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Shot in the dark

by BILL BULEY
Staff Writer | February 2, 2021 1:08 AM

COEUR d’ALENE — “Call volume very high. Expect extended wait times.”

That was the message on the Panhandle Health District's website on Monday, the first day those 65 and older could try to schedule an appointment for a COVID-19 vaccine.

They weren’t kidding.

A call to the PHD phone number Monday afternoon got this message regarding the average wait time: 176 minutes and 5 seconds. That’s nearly three hours.

Which is about how long Rick Wilson spent trying to get through so he and his wife could schedule a date and time for their vaccinations. He started calling at 8 a.m. It took nearly 10 minutes just to get through, and then another three hours on hold. At some point, he did speak to a person who told him to stay on the line until someone answered.

No one did.

Wilson gave up.

“That’s not answering the problem,” he said. “That’s making the problem even worse.”

Wilson referred to the PHD’s COVID hotline as the COVID cold line.

“It’s frustrating for older people,” he said. “It’s almost like being thrown in the trash can. Nobody cares.”

Whether it was calling PHD by phone or trying to make an appointment on the website with Northwest Specialty Hospital, some 65 and older said they simply never got through and if they did, were greeted with a message that appointments could not be made. They waited and waited and tried and tried. It was maddening.

“Woefully unprepared,” Barbara Budge said.

She called at 8 Monday morning and remained on hold for two hours. Her husband tried on another line and got the same response.

Finally, someone told Budge the phone system was down, overwhelmed by the large number of calls.

No big surprise, Budge said. Many seniors are afraid and want the vaccine.

Budge was critical of health officials for not being ready for the volume of calls early Monday.

“They don’t understand how many people need these immunizations, so they’re not prepared for it and they should be,” she said.

“PHD can’t handle this situation. They need help from the state,” she continued. “C’mon. Who’s planning this?”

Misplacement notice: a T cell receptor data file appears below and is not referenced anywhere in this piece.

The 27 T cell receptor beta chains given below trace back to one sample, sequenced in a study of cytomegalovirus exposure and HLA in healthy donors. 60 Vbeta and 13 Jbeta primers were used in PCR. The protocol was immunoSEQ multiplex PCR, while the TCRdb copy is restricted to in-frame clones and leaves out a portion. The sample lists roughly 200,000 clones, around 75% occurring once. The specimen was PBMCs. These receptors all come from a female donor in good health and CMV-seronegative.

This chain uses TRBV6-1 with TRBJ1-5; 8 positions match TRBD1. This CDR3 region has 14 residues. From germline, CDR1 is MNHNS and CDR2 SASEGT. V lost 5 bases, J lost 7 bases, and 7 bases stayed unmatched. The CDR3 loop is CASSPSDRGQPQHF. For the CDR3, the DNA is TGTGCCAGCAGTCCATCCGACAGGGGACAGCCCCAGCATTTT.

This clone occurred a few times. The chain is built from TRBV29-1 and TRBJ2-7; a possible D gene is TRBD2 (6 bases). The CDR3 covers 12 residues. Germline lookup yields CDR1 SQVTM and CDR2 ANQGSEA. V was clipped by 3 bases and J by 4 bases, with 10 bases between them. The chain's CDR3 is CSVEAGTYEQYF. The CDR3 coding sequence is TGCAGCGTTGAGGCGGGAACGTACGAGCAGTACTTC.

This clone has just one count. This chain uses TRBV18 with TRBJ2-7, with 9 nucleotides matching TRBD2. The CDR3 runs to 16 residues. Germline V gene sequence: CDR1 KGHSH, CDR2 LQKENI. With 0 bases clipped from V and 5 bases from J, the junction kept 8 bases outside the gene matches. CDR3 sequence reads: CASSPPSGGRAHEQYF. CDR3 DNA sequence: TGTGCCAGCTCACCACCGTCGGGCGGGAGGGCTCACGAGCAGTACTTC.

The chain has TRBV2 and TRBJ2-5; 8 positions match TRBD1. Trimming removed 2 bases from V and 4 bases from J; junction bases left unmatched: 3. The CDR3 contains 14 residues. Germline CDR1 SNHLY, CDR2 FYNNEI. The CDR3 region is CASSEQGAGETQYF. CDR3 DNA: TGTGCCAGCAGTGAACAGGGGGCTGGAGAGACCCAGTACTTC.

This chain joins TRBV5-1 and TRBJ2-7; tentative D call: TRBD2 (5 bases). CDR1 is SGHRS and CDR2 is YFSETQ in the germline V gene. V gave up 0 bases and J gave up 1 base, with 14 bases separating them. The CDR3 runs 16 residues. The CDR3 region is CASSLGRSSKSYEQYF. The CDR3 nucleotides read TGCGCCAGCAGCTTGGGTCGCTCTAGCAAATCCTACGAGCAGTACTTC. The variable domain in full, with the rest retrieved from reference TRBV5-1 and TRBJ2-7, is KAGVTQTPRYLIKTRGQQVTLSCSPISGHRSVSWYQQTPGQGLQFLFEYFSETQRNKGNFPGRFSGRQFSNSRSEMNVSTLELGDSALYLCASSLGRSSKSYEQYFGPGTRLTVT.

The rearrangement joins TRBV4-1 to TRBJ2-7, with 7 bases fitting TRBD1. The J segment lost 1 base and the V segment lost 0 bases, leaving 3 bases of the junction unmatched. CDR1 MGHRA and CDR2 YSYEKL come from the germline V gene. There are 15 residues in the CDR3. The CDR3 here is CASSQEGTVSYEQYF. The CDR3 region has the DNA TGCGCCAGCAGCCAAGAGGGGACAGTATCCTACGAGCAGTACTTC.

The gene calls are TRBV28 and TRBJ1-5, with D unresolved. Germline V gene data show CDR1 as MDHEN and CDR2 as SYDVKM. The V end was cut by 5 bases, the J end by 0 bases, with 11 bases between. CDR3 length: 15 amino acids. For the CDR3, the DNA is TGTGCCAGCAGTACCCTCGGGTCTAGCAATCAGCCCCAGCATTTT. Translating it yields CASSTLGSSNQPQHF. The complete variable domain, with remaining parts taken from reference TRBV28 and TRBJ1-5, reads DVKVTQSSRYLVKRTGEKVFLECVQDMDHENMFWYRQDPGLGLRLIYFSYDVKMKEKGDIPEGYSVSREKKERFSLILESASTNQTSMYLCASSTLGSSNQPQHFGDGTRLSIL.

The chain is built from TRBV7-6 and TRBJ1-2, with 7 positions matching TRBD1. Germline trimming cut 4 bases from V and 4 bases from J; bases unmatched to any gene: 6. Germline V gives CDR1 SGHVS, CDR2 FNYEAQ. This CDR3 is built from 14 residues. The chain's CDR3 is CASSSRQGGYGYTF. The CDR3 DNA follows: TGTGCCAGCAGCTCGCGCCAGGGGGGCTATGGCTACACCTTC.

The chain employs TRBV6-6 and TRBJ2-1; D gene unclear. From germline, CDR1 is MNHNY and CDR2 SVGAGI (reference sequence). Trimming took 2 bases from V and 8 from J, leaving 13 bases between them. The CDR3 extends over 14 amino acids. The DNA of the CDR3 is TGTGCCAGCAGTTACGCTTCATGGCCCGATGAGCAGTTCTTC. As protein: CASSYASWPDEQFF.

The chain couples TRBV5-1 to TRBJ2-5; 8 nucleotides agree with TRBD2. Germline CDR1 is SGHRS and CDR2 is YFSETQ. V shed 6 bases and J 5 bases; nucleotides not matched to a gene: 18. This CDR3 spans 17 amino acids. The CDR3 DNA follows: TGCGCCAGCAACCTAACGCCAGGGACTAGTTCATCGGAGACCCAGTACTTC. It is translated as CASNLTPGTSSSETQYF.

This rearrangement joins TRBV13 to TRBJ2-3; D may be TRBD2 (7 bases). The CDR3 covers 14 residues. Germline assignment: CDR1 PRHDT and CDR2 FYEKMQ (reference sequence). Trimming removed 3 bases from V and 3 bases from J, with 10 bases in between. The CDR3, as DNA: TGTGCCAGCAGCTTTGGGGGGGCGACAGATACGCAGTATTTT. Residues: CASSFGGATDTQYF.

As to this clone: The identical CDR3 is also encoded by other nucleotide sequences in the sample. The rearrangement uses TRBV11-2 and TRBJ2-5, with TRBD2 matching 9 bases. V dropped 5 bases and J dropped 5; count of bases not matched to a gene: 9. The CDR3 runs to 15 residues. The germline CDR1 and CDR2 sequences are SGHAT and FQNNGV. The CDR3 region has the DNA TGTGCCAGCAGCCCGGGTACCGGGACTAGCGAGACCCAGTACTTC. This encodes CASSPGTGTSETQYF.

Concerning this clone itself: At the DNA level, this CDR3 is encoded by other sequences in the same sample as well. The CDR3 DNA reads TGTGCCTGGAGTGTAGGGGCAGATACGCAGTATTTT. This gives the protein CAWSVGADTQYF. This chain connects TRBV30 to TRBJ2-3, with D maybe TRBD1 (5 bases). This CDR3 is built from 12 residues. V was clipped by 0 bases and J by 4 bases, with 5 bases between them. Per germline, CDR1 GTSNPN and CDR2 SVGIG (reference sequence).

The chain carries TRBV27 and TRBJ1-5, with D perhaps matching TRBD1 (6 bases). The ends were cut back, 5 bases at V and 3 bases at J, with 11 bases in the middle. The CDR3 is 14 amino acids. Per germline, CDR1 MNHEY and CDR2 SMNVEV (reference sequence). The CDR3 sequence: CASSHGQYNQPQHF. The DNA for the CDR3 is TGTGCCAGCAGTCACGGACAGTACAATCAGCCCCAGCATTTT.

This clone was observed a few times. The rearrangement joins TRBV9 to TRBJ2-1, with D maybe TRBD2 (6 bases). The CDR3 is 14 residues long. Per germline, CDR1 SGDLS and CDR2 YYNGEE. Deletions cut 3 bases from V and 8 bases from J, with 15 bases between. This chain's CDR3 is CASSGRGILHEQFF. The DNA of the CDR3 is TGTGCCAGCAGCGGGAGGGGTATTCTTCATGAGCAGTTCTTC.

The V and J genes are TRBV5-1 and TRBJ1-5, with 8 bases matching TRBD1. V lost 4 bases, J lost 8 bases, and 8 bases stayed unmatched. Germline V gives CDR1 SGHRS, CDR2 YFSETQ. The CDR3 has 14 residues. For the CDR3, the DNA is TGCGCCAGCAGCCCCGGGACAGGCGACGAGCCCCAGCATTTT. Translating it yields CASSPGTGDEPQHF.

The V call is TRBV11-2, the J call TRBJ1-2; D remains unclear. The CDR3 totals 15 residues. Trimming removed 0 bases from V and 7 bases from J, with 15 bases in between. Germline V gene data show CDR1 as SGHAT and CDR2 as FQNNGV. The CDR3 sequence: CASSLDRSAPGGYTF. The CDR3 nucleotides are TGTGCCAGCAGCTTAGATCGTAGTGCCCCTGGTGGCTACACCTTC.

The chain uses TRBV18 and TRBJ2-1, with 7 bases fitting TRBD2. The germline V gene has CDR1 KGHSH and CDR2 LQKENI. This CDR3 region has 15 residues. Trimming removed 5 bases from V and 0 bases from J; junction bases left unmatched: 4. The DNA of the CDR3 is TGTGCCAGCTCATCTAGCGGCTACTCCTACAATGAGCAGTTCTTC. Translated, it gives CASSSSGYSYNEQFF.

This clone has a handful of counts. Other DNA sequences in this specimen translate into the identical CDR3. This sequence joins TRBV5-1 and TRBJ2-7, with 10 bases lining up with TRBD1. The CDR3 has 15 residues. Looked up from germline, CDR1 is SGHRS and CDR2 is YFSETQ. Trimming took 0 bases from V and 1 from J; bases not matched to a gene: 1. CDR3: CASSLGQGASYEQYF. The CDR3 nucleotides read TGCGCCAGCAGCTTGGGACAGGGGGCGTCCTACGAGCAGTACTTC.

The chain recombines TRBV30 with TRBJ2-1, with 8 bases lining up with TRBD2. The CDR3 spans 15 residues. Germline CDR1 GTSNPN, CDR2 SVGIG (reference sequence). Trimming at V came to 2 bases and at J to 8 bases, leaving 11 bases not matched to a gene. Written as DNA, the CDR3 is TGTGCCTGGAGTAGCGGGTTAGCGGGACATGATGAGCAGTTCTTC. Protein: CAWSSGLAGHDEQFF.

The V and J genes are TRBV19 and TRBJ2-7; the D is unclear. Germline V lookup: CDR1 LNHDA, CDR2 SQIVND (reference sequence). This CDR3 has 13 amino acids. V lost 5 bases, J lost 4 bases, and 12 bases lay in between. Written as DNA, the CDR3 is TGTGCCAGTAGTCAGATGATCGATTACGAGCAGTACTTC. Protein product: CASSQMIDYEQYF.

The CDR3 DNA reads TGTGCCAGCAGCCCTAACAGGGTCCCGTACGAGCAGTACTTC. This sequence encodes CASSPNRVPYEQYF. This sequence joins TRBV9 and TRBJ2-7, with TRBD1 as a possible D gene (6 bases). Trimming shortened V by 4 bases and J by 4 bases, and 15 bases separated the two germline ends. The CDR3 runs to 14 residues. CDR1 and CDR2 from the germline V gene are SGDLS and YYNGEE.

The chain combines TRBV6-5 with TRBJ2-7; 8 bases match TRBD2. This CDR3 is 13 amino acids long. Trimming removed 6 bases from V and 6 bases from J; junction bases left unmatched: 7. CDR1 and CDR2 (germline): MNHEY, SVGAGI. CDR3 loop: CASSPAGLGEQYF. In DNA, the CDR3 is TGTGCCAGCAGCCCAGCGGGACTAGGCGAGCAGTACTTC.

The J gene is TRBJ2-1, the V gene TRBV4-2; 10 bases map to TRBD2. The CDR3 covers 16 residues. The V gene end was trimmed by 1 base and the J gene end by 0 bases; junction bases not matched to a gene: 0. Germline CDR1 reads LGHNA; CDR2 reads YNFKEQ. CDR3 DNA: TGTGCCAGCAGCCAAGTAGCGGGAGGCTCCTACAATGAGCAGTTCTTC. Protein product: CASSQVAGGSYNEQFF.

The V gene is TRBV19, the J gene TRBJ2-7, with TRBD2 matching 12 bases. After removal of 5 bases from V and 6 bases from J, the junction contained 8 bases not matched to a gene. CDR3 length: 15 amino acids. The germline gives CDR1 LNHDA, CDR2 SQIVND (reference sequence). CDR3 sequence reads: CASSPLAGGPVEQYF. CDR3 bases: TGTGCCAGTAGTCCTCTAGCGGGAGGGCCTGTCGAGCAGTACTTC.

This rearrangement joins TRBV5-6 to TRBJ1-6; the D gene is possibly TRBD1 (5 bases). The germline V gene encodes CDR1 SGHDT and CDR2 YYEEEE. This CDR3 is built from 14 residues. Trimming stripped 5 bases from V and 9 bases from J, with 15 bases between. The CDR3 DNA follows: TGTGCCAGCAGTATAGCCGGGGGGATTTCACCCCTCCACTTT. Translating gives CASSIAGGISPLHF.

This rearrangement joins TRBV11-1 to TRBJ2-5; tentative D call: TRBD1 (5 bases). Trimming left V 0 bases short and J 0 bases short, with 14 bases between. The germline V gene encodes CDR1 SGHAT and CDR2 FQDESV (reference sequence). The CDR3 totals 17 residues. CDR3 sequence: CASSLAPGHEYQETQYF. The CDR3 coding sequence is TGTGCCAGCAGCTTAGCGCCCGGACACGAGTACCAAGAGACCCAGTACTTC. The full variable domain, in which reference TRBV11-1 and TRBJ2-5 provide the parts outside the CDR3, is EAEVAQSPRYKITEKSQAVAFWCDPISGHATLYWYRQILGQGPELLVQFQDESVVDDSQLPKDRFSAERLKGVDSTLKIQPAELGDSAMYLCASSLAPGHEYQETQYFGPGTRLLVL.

One woman who called The Press said three people in her household tried for hours at different computers to get appointments. All failed.

“I realized it’s the first day and there could be some problems, and I’m more than willing to wait for an appointment, but this was ridiculous,” she said.

She questioned why people were told to call PHD starting Monday morning, and why Kootenai Health is telling people to register for appointments at its website starting at 4 p.m. Wednesday.

“Everybody in the world like me is going to be calling or trying to do this on the computer,” she said.

The inability to connect with a real person or schedule an appointment online was upsetting, she said.

“When they say call for an appointment and you can’t talk to anyone, they need to change their system," she said.

Bill Robb said he called PHD starting at 8 and kept at it for about 3 hours. He received a mix of not getting through, busy signals, nonstop ringing to being put on hold, informed via computer the wait time was 120 minutes, and eventually disconnected and the phone going dead.

“I probably redialed 100 times,” he said. “It pretty much wasted my day.”

His wife called from another number and fared no better.

“It’s a black hole out there, you get into it and you don’t know where you’re at,” Robb said.

He suggested PHD have a single number to call for an appointment, rather than getting caught up in a phone tree of options and buttons.

Robb plans to try to register with Kootenai Health and will check back with PHD.

He's hopeful of getting through — kind of.

“It’s almost like, at this rate, it could take years to get everybody vaccinated," he said.

Barbara Zimmer of Coeur d’Alene said there needs to be a better way for people to make appointments for shots and stay informed about how the process is working.

She, too, was frustrated how things went on Monday.

“I’ve been through the mill and the hoops for a couple weeks like everybody else. Today was worse,” she said.

“It could be next fall before we can get through,” Zimmer added.

When asked if she planned to try and register with Kootenai Health Wednesday, Zimmer laughed.

“Thousands of people in tier 2 are going to be online at 4 p.m. and try to make an appointment,” she said.